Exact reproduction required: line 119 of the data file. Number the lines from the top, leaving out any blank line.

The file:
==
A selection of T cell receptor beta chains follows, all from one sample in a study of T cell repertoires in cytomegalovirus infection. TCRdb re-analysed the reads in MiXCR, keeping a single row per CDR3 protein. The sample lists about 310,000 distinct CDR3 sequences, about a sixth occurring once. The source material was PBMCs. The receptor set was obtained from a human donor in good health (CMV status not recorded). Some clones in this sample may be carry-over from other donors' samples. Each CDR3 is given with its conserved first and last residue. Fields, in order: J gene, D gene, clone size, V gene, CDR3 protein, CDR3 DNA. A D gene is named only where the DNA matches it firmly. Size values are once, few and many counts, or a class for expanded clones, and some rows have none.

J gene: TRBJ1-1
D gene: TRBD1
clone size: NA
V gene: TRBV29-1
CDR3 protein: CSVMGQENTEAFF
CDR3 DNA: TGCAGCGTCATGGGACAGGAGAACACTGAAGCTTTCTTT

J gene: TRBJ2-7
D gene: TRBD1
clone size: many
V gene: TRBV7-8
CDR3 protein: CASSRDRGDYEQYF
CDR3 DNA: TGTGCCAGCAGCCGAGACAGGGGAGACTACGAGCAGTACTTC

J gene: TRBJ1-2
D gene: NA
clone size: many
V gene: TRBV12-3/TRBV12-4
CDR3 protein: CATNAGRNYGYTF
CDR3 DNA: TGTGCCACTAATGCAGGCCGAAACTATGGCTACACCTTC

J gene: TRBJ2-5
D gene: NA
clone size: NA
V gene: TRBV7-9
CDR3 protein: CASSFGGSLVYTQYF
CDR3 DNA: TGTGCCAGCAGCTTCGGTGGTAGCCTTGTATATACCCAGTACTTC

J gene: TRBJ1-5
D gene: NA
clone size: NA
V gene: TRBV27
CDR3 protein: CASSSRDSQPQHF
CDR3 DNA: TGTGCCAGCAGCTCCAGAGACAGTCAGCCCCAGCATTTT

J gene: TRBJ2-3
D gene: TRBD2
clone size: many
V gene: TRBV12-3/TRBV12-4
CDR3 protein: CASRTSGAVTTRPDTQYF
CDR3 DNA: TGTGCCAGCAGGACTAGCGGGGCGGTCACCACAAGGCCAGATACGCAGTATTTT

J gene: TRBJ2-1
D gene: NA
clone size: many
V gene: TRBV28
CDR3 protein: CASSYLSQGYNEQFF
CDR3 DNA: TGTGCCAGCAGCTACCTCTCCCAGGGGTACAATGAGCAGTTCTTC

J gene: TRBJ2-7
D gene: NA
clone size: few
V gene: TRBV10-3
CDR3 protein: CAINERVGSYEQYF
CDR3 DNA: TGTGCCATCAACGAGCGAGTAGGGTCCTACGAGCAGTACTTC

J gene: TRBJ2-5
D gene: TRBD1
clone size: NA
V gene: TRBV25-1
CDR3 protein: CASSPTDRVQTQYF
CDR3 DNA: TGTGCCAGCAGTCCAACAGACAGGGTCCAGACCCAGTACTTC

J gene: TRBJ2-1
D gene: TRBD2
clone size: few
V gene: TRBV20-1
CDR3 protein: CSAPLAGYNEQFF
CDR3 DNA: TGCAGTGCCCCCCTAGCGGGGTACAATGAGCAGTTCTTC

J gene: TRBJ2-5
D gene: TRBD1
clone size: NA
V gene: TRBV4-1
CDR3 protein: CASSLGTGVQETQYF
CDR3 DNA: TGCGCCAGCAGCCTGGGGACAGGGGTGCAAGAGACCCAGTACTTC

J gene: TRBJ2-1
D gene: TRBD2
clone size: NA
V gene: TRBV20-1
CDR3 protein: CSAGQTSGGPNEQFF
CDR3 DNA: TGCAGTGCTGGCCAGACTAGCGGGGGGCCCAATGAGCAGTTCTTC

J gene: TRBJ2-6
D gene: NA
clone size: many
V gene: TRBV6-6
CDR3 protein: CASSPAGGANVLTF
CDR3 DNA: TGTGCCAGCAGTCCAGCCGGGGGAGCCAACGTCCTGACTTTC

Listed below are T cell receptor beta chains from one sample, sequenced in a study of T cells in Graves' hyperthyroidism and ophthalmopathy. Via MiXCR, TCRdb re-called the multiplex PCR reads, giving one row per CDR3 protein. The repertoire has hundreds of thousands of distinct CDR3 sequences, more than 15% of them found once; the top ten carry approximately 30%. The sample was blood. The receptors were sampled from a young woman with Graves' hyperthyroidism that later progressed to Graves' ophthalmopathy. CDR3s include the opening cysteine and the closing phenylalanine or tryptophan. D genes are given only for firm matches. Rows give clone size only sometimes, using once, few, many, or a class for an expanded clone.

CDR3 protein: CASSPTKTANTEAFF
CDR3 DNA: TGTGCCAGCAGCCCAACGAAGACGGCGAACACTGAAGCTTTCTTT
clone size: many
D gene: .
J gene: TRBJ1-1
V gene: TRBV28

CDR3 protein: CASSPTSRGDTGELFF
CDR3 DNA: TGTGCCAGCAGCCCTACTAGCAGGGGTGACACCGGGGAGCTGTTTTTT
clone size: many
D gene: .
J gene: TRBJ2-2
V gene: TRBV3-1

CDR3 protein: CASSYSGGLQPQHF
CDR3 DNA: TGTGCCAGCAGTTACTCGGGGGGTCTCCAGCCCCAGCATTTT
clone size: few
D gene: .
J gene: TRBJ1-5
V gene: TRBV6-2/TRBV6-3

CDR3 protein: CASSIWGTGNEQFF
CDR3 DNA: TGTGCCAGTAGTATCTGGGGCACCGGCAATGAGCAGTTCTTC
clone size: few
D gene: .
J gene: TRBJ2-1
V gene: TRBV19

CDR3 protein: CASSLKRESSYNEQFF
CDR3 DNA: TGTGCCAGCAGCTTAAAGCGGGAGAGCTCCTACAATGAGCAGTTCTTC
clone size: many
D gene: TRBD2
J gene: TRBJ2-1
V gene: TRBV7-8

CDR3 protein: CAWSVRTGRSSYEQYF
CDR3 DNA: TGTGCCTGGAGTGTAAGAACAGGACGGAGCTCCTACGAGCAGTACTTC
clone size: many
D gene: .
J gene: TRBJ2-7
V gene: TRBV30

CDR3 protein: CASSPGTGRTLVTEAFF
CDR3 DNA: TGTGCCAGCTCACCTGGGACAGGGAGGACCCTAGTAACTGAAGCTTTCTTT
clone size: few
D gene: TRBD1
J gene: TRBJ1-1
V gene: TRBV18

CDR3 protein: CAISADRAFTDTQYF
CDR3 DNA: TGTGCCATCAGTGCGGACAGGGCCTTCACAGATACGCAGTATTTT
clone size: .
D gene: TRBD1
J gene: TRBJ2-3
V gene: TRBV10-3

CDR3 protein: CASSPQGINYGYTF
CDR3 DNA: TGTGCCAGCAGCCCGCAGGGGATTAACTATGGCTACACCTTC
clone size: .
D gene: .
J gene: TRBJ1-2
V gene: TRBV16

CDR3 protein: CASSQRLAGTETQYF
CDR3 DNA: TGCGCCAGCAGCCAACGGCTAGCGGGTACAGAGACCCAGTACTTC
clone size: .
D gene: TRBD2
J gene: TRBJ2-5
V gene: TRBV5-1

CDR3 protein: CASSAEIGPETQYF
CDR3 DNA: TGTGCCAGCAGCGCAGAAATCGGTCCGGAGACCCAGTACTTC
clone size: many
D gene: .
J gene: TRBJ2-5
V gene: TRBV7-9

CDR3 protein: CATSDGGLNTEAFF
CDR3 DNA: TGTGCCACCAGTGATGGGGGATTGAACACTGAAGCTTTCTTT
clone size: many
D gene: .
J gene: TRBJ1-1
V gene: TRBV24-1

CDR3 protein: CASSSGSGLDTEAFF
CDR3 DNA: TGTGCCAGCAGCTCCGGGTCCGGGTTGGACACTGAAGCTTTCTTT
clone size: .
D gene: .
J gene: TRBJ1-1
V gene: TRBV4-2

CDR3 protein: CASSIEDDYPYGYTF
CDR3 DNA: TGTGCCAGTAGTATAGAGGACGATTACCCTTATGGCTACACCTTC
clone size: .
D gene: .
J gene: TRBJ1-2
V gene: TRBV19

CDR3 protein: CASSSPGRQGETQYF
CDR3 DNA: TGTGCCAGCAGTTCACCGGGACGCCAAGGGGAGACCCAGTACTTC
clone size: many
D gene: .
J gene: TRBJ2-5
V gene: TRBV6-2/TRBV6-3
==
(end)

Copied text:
clone size: few